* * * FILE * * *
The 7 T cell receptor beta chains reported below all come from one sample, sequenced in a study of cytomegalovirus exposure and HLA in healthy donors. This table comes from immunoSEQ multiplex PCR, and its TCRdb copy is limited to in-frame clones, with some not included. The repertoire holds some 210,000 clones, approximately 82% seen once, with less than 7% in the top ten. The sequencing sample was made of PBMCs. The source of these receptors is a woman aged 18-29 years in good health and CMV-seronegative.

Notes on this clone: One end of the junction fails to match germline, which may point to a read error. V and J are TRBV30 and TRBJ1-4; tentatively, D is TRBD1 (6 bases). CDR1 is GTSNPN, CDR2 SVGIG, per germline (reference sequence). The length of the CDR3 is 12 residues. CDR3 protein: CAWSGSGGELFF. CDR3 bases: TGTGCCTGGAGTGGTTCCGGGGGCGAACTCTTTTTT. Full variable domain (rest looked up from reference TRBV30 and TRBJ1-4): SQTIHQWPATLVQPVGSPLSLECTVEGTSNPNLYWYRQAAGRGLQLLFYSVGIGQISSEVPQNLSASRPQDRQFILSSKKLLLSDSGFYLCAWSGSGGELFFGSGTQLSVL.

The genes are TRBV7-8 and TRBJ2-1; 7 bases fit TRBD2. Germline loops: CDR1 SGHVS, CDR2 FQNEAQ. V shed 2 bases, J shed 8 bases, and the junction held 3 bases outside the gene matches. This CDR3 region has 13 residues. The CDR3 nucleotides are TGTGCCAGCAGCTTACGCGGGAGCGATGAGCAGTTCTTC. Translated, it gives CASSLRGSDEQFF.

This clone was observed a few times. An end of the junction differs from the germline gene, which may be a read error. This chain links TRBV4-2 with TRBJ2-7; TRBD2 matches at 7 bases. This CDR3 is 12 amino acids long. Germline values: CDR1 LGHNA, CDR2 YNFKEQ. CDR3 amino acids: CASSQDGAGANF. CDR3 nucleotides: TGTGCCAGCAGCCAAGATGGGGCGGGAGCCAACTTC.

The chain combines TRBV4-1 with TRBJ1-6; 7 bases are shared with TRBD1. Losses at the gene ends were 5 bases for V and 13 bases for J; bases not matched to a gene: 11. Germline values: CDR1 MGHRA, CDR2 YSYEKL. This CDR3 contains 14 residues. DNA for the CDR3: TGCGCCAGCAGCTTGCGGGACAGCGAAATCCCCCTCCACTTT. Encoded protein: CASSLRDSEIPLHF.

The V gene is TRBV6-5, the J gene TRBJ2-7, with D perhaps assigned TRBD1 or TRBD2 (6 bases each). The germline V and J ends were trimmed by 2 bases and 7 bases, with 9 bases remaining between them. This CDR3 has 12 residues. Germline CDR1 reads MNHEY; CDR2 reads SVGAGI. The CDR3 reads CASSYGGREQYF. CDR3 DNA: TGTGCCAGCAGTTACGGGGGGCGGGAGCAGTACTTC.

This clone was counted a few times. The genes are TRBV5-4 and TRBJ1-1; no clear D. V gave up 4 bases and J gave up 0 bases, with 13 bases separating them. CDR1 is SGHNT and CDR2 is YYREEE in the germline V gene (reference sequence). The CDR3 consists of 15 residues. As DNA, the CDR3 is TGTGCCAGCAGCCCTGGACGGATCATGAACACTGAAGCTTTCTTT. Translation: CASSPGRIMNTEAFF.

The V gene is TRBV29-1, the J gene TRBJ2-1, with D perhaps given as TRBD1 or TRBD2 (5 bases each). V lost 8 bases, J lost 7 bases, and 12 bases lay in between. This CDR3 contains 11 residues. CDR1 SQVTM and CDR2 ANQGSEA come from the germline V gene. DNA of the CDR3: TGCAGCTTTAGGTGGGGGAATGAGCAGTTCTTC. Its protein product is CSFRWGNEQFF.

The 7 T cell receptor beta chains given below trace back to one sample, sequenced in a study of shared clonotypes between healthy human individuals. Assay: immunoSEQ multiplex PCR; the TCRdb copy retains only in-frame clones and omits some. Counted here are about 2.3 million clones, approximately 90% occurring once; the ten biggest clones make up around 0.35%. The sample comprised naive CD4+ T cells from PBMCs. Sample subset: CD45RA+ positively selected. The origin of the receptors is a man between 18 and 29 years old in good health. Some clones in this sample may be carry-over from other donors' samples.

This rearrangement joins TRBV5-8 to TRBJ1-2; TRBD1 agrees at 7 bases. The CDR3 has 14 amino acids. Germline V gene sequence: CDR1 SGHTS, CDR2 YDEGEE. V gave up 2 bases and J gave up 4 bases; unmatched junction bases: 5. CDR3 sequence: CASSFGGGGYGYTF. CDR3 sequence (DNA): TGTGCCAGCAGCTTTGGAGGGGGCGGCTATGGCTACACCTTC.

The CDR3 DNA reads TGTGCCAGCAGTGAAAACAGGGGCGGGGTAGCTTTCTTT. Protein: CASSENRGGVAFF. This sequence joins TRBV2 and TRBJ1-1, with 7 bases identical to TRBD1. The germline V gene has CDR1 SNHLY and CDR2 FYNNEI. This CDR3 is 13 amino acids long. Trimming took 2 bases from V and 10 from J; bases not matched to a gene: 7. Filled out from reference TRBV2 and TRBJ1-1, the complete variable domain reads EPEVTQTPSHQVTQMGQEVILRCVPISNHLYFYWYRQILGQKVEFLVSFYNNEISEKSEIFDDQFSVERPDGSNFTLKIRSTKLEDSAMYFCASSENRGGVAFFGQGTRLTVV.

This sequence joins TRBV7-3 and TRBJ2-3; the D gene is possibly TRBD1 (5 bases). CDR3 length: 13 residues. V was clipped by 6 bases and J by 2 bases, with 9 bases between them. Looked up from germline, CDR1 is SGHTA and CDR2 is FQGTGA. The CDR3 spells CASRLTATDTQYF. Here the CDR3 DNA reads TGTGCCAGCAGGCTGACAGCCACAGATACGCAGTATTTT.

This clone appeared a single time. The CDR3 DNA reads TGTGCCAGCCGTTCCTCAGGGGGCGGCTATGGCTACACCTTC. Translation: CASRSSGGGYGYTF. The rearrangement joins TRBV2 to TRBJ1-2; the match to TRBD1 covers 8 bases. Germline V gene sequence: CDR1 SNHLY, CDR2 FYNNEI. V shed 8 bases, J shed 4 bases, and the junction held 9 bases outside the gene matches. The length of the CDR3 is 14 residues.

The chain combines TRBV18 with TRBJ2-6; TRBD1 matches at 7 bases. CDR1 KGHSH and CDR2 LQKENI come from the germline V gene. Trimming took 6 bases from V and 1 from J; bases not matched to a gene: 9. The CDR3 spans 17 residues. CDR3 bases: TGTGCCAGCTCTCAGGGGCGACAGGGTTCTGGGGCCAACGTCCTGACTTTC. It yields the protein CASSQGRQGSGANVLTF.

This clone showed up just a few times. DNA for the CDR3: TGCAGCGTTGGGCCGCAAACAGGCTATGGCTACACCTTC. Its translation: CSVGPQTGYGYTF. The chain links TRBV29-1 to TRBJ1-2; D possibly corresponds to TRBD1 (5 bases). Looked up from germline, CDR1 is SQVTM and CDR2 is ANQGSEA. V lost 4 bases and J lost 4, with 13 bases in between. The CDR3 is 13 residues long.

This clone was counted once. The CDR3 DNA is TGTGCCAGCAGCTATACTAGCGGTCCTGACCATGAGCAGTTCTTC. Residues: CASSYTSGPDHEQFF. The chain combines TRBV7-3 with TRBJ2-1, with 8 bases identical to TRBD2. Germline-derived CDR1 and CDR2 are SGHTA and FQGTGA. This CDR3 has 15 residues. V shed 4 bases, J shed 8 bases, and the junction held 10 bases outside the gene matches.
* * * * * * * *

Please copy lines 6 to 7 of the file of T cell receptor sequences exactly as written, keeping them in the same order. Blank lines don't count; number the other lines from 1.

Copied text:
The V gene is TRBV6-5, the J gene TRBJ2-7, with D perhaps assigned TRBD1 or TRBD2 (6 bases each). The germline V and J ends were trimmed by 2 bases and 7 bases, with 9 bases remaining between them. This CDR3 has 12 residues. Germline CDR1 reads MNHEY; CDR2 reads SVGAGI. The CDR3 reads CASSYGGREQYF. CDR3 DNA: TGTGCCAGCAGTTACGGGGGGCGGGAGCAGTACTTC.

This clone was counted a few times. The genes are TRBV5-4 and TRBJ1-1; no clear D. V gave up 4 bases and J gave up 0 bases, with 13 bases separating them. CDR1 is SGHNT and CDR2 is YYREEE in the germline V gene (reference sequence). The CDR3 consists of 15 residues. As DNA, the CDR3 is TGTGCCAGCAGCCCTGGACGGATCATGAACACTGAAGCTTTCTTT. Translation: CASSPGRIMNTEAFF.